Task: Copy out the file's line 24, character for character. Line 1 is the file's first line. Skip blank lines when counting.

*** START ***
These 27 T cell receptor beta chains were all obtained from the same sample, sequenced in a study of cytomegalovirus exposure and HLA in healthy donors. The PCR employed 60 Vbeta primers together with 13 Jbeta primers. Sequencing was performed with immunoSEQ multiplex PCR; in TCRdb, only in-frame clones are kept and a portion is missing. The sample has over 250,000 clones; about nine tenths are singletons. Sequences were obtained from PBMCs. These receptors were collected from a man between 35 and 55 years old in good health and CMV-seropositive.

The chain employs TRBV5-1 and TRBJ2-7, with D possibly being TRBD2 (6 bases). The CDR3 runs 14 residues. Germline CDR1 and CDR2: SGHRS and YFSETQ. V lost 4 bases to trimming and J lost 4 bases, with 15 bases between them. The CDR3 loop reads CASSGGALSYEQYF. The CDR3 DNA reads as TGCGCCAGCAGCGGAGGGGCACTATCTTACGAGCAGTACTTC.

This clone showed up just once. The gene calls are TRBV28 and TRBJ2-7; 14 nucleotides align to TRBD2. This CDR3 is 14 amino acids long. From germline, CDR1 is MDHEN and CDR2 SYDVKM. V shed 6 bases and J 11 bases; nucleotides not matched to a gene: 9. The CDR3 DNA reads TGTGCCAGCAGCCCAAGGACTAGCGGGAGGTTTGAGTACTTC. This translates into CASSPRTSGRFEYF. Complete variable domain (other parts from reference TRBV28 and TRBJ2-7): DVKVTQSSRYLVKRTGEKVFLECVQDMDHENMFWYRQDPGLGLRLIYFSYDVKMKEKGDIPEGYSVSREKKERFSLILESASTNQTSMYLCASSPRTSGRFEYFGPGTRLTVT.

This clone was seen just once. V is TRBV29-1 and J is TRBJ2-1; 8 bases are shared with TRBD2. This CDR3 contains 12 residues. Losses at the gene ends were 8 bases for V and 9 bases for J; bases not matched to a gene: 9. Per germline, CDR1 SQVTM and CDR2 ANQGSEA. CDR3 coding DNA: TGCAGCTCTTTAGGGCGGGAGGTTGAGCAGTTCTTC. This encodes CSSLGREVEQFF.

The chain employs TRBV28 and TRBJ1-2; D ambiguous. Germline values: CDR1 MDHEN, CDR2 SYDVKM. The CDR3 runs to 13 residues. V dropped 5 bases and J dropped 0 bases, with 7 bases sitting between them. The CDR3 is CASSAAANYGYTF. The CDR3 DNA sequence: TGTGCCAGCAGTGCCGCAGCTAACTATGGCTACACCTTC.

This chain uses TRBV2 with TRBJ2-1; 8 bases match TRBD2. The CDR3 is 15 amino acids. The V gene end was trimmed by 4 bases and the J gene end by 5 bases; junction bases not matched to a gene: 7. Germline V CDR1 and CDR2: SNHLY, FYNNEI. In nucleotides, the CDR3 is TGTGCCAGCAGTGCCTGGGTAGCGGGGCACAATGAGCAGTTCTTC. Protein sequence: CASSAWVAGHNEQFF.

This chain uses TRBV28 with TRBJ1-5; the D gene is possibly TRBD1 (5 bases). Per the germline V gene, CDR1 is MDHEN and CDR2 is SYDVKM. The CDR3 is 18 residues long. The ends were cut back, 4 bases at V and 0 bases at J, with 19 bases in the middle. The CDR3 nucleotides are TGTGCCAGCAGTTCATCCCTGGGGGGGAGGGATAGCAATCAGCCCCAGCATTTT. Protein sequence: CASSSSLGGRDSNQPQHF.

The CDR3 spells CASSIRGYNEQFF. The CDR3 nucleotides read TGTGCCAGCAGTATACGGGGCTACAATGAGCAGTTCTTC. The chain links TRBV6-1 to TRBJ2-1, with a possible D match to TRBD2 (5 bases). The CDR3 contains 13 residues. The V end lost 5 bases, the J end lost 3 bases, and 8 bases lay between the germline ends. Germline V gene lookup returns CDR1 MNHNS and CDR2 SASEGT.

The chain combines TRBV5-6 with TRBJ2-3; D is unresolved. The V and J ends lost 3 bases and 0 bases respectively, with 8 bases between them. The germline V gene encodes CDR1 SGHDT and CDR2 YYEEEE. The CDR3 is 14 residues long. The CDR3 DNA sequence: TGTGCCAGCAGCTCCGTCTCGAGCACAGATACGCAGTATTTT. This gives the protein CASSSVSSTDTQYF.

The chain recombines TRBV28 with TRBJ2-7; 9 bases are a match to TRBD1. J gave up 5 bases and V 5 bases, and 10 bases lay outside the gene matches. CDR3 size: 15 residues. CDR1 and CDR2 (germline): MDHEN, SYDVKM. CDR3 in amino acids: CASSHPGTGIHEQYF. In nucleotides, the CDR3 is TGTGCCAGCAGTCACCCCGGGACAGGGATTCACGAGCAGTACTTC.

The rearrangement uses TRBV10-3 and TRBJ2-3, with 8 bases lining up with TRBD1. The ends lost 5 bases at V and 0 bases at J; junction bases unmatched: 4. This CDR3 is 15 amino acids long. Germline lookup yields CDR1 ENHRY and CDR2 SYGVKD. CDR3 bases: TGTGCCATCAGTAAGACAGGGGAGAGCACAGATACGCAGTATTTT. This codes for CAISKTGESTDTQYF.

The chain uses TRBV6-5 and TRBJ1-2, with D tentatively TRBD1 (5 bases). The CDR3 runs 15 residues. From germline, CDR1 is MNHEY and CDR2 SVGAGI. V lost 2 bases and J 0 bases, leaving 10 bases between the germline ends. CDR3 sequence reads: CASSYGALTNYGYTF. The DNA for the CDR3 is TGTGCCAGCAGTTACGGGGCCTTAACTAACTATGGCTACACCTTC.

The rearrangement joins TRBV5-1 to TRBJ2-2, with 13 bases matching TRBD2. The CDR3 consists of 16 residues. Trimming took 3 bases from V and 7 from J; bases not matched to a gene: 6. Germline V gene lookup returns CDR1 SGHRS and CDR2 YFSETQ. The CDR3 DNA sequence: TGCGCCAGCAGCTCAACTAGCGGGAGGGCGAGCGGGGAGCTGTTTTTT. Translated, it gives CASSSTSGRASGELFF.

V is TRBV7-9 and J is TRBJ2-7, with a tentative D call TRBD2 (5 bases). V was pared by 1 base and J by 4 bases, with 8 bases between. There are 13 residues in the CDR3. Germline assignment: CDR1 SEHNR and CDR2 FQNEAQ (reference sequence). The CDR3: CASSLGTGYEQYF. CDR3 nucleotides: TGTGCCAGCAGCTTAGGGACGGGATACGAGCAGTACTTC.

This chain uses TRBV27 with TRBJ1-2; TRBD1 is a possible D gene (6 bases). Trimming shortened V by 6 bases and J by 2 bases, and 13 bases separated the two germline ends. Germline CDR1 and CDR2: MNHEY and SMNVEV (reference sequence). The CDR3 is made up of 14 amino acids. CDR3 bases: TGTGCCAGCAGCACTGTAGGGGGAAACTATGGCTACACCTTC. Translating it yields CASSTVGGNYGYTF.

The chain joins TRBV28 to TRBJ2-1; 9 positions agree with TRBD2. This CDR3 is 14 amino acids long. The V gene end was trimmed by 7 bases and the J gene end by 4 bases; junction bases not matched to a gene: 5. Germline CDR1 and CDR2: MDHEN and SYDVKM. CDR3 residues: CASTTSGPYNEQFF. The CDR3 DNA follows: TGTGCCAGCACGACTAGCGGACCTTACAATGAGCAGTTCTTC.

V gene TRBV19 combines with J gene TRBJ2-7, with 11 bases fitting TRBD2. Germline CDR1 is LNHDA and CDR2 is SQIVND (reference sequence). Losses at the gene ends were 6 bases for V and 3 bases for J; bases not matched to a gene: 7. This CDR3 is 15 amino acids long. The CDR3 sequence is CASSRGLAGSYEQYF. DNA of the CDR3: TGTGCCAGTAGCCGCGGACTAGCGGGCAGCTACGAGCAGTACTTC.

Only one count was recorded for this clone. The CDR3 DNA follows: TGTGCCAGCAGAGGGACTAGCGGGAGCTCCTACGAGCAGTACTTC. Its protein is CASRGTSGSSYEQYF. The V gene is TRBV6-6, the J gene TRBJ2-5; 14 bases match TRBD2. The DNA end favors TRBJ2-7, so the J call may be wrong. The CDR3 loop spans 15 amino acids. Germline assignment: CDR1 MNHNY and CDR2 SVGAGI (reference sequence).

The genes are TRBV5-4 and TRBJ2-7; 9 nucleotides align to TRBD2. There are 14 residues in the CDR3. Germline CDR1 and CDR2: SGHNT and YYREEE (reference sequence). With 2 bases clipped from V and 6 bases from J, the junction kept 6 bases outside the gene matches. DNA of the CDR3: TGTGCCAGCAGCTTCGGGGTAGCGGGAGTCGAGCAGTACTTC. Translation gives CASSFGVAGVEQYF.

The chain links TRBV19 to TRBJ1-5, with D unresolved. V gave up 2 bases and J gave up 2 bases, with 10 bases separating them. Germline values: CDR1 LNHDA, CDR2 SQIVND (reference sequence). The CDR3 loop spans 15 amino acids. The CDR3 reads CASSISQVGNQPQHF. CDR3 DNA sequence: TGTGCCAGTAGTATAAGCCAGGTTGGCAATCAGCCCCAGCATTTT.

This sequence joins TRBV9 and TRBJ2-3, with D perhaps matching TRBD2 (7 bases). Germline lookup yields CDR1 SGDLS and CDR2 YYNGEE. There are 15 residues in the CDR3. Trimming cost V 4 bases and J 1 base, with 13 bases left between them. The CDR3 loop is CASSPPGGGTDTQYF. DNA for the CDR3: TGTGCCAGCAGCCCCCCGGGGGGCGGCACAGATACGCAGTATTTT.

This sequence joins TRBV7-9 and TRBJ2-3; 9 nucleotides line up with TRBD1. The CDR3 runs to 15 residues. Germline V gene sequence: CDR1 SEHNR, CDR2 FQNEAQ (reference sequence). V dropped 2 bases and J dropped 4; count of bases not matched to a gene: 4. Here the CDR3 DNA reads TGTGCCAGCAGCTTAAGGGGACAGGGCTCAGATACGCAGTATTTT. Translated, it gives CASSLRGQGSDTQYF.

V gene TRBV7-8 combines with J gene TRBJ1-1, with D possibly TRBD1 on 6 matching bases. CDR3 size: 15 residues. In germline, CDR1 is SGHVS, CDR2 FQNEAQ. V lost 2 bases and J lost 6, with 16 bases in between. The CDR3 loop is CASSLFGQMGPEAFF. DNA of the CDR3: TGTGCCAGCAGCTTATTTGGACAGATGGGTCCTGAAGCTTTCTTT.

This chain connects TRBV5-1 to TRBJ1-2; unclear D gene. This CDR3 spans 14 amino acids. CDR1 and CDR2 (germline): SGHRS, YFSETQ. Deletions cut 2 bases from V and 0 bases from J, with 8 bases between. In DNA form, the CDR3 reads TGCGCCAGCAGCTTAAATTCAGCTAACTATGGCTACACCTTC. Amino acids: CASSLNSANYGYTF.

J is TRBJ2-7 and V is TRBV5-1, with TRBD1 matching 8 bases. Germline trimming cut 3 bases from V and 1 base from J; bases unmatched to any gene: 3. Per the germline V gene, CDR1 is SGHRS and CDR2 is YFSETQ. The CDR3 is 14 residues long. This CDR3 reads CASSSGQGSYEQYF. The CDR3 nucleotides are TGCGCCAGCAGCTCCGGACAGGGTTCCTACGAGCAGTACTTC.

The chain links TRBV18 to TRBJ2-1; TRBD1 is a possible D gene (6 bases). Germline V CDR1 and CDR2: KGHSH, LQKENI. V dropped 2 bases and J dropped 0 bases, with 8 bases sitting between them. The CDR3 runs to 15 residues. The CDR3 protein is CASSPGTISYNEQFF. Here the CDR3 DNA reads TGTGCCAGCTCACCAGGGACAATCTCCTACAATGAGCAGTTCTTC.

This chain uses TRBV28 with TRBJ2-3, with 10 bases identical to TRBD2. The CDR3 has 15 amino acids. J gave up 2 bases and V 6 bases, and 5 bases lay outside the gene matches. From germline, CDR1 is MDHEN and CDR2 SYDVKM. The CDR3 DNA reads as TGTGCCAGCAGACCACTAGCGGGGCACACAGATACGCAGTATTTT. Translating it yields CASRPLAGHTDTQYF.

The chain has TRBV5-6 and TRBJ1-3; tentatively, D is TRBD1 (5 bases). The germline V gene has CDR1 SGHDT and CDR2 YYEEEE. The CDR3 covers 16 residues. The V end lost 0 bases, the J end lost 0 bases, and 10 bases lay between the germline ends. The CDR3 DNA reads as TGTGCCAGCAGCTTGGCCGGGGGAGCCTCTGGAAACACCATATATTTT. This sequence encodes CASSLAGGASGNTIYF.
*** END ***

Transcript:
This chain connects TRBV5-1 to TRBJ1-2; unclear D gene. This CDR3 spans 14 amino acids. CDR1 and CDR2 (germline): SGHRS, YFSETQ. Deletions cut 2 bases from V and 0 bases from J, with 8 bases between. In DNA form, the CDR3 reads TGCGCCAGCAGCTTAAATTCAGCTAACTATGGCTACACCTTC. Amino acids: CASSLNSANYGYTF.